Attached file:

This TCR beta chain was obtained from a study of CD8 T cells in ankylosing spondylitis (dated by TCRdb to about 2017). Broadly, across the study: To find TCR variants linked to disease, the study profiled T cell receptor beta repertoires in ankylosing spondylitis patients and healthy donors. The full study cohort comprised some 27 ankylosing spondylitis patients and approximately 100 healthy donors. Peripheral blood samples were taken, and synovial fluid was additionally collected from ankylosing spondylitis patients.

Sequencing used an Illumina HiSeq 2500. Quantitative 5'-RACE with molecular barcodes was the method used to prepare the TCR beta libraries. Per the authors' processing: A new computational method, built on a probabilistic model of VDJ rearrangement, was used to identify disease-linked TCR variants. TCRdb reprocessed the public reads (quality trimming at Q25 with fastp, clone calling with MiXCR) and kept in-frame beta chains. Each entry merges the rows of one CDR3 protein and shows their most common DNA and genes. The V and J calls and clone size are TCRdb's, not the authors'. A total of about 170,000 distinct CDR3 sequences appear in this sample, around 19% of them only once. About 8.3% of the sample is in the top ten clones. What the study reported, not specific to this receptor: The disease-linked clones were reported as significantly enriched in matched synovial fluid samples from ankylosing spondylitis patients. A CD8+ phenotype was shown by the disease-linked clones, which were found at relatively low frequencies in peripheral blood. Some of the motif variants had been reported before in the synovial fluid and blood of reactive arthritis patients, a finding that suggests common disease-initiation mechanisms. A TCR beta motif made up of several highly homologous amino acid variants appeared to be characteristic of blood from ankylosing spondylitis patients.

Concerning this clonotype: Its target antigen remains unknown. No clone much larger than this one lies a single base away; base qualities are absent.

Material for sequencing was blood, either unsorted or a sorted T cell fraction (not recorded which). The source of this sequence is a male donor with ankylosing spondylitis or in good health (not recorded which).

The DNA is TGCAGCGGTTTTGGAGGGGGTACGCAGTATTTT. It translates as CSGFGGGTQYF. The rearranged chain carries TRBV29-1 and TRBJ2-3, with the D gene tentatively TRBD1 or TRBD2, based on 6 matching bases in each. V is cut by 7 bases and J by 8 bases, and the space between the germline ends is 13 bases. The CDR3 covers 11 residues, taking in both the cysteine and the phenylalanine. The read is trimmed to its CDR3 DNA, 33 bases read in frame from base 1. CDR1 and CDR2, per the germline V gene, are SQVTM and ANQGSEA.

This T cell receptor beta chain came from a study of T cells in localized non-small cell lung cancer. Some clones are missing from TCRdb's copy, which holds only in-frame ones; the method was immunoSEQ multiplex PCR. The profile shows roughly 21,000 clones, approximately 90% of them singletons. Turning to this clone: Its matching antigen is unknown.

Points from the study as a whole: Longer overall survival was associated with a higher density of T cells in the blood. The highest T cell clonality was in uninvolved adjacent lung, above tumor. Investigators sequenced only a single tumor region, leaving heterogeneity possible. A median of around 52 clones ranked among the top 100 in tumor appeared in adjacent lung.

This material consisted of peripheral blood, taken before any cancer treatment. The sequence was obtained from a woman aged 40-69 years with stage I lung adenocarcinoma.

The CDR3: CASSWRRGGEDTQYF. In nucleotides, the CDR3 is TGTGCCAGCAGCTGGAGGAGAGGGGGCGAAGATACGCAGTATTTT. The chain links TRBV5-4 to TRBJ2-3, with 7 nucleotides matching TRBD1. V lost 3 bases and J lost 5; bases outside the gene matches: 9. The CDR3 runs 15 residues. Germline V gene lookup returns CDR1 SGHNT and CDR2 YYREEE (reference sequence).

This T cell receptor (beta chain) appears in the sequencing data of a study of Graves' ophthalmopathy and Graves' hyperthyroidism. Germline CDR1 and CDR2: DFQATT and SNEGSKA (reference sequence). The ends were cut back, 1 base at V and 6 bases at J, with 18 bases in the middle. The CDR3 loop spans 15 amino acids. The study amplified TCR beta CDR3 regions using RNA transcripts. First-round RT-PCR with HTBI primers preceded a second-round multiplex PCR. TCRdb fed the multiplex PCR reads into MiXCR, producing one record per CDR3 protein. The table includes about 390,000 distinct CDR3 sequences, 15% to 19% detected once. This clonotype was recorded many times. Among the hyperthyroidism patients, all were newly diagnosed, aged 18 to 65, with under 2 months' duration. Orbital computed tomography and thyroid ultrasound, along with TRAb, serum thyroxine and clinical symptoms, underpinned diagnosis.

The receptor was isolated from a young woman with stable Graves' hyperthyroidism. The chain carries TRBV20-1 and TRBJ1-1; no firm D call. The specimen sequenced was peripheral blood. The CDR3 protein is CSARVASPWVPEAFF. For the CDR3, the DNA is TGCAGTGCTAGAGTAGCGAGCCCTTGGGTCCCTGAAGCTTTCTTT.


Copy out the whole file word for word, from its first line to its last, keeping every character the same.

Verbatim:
This TCR beta chain was obtained from a study of CD8 T cells in ankylosing spondylitis (dated by TCRdb to about 2017). Broadly, across the study: To find TCR variants linked to disease, the study profiled T cell receptor beta repertoires in ankylosing spondylitis patients and healthy donors. The full study cohort comprised some 27 ankylosing spondylitis patients and approximately 100 healthy donors. Peripheral blood samples were taken, and synovial fluid was additionally collected from ankylosing spondylitis patients.

Sequencing used an Illumina HiSeq 2500. Quantitative 5'-RACE with molecular barcodes was the method used to prepare the TCR beta libraries. Per the authors' processing: A new computational method, built on a probabilistic model of VDJ rearrangement, was used to identify disease-linked TCR variants. TCRdb reprocessed the public reads (quality trimming at Q25 with fastp, clone calling with MiXCR) and kept in-frame beta chains. Each entry merges the rows of one CDR3 protein and shows their most common DNA and genes. The V and J calls and clone size are TCRdb's, not the authors'. A total of about 170,000 distinct CDR3 sequences appear in this sample, around 19% of them only once. About 8.3% of the sample is in the top ten clones. What the study reported, not specific to this receptor: The disease-linked clones were reported as significantly enriched in matched synovial fluid samples from ankylosing spondylitis patients. A CD8+ phenotype was shown by the disease-linked clones, which were found at relatively low frequencies in peripheral blood. Some of the motif variants had been reported before in the synovial fluid and blood of reactive arthritis patients, a finding that suggests common disease-initiation mechanisms. A TCR beta motif made up of several highly homologous amino acid variants appeared to be characteristic of blood from ankylosing spondylitis patients.

Concerning this clonotype: Its target antigen remains unknown. No clone much larger than this one lies a single base away; base qualities are absent.

Material for sequencing was blood, either unsorted or a sorted T cell fraction (not recorded which). The source of this sequence is a male donor with ankylosing spondylitis or in good health (not recorded which).

The DNA is TGCAGCGGTTTTGGAGGGGGTACGCAGTATTTT. It translates as CSGFGGGTQYF. The rearranged chain carries TRBV29-1 and TRBJ2-3, with the D gene tentatively TRBD1 or TRBD2, based on 6 matching bases in each. V is cut by 7 bases and J by 8 bases, and the space between the germline ends is 13 bases. The CDR3 covers 11 residues, taking in both the cysteine and the phenylalanine. The read is trimmed to its CDR3 DNA, 33 bases read in frame from base 1. CDR1 and CDR2, per the germline V gene, are SQVTM and ANQGSEA.

This T cell receptor beta chain came from a study of T cells in localized non-small cell lung cancer. Some clones are missing from TCRdb's copy, which holds only in-frame ones; the method was immunoSEQ multiplex PCR. The profile shows roughly 21,000 clones, approximately 90% of them singletons. Turning to this clone: Its matching antigen is unknown.

Points from the study as a whole: Longer overall survival was associated with a higher density of T cells in the blood. The highest T cell clonality was in uninvolved adjacent lung, above tumor. Investigators sequenced only a single tumor region, leaving heterogeneity possible. A median of around 52 clones ranked among the top 100 in tumor appeared in adjacent lung.

This material consisted of peripheral blood, taken before any cancer treatment. The sequence was obtained from a woman aged 40-69 years with stage I lung adenocarcinoma.

The CDR3: CASSWRRGGEDTQYF. In nucleotides, the CDR3 is TGTGCCAGCAGCTGGAGGAGAGGGGGCGAAGATACGCAGTATTTT. The chain links TRBV5-4 to TRBJ2-3, with 7 nucleotides matching TRBD1. V lost 3 bases and J lost 5; bases outside the gene matches: 9. The CDR3 runs 15 residues. Germline V gene lookup returns CDR1 SGHNT and CDR2 YYREEE (reference sequence).

This T cell receptor (beta chain) appears in the sequencing data of a study of Graves' ophthalmopathy and Graves' hyperthyroidism. Germline CDR1 and CDR2: DFQATT and SNEGSKA (reference sequence). The ends were cut back, 1 base at V and 6 bases at J, with 18 bases in the middle. The CDR3 loop spans 15 amino acids. The study amplified TCR beta CDR3 regions using RNA transcripts. First-round RT-PCR with HTBI primers preceded a second-round multiplex PCR. TCRdb fed the multiplex PCR reads into MiXCR, producing one record per CDR3 protein. The table includes about 390,000 distinct CDR3 sequences, 15% to 19% detected once. This clonotype was recorded many times. Among the hyperthyroidism patients, all were newly diagnosed, aged 18 to 65, with under 2 months' duration. Orbital computed tomography and thyroid ultrasound, along with TRAb, serum thyroxine and clinical symptoms, underpinned diagnosis.

The receptor was isolated from a young woman with stable Graves' hyperthyroidism. The chain carries TRBV20-1 and TRBJ1-1; no firm D call. The specimen sequenced was peripheral blood. The CDR3 protein is CSARVASPWVPEAFF. For the CDR3, the DNA is TGCAGTGCTAGAGTAGCGAGCCCTTGGGTCCCTGAAGCTTTCTTT.